The Christian Science Monitor

On Israel's left, a young firebrand is building her base

Stav Shaffir slides into a high-backed black leather chair at the Knesset Transparency Committee, a parliamentary panel she created and helms, and convenes a session on public housing – or rather Israel’s chronic shortage of it.

Every seat in the wood-paneled room is taken, so attendees, many of them housing activists, crowd together in the back. But Hagai Reznik, the director of the Housing Ministry, is running late.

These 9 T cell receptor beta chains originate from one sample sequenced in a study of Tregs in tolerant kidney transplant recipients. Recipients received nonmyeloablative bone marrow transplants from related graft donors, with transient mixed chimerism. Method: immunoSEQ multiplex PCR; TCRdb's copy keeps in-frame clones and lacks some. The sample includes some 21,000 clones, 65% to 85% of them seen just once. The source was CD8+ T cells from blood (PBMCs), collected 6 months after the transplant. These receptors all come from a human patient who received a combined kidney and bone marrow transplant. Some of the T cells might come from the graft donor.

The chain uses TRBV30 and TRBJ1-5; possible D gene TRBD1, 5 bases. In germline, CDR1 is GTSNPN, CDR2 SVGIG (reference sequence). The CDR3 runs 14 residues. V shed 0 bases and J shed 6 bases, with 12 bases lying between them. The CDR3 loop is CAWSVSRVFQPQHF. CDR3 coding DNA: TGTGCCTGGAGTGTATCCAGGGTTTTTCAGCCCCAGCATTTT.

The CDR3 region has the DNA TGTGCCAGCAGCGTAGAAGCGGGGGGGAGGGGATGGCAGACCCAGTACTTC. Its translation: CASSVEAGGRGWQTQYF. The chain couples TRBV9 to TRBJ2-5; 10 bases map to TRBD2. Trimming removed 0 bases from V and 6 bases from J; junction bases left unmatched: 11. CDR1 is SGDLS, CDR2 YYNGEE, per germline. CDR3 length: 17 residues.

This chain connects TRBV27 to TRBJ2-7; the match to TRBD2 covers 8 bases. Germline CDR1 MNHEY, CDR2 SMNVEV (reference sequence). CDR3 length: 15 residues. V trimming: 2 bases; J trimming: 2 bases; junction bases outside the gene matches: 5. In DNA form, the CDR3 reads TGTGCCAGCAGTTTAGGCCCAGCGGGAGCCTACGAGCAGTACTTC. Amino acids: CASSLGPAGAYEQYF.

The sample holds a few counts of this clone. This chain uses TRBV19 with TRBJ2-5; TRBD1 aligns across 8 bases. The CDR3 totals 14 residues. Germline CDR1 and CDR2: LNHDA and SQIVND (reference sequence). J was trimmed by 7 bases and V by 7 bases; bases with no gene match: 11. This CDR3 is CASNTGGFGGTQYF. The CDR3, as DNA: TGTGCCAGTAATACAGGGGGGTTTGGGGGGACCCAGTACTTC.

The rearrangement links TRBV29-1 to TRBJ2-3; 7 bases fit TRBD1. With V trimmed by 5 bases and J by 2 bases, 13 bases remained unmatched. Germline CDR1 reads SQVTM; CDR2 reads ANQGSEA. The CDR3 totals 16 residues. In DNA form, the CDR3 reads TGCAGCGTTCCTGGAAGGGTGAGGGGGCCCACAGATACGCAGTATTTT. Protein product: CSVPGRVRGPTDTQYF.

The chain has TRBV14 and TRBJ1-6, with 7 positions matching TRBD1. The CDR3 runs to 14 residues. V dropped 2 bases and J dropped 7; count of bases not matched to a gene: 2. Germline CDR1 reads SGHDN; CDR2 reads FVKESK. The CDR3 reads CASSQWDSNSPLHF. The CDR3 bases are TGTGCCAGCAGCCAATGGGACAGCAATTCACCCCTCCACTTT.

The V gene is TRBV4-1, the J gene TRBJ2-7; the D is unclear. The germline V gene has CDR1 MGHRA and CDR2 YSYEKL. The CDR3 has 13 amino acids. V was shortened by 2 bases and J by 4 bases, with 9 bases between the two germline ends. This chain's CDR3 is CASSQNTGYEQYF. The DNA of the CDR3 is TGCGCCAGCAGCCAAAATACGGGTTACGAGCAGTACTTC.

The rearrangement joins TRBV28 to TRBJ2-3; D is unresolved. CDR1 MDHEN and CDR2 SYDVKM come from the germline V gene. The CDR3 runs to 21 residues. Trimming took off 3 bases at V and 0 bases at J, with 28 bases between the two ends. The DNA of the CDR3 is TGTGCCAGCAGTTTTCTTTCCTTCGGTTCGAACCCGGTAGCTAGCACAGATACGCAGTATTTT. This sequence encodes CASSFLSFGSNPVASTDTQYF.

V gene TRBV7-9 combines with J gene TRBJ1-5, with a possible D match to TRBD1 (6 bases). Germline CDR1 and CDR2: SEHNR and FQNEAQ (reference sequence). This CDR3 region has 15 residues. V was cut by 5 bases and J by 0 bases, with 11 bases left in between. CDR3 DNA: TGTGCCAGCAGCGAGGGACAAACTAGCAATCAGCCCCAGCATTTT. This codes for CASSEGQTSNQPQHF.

Ms. Shaffir, Israel’s youngest-ever woman lawmaker when she was elected in 2013 at the age of 27, looks out at the room, her trademark shock of red hair spilling over a black blazer, and announces that there is too much ground to cover to wait for the director. She begins questioning Mr. Reznik’s deputies and taking testimony from people who have waited years for public housing.

When Reznik finally does arrive, the

'A real authentic voice'An aversion to politicsLink to peace process

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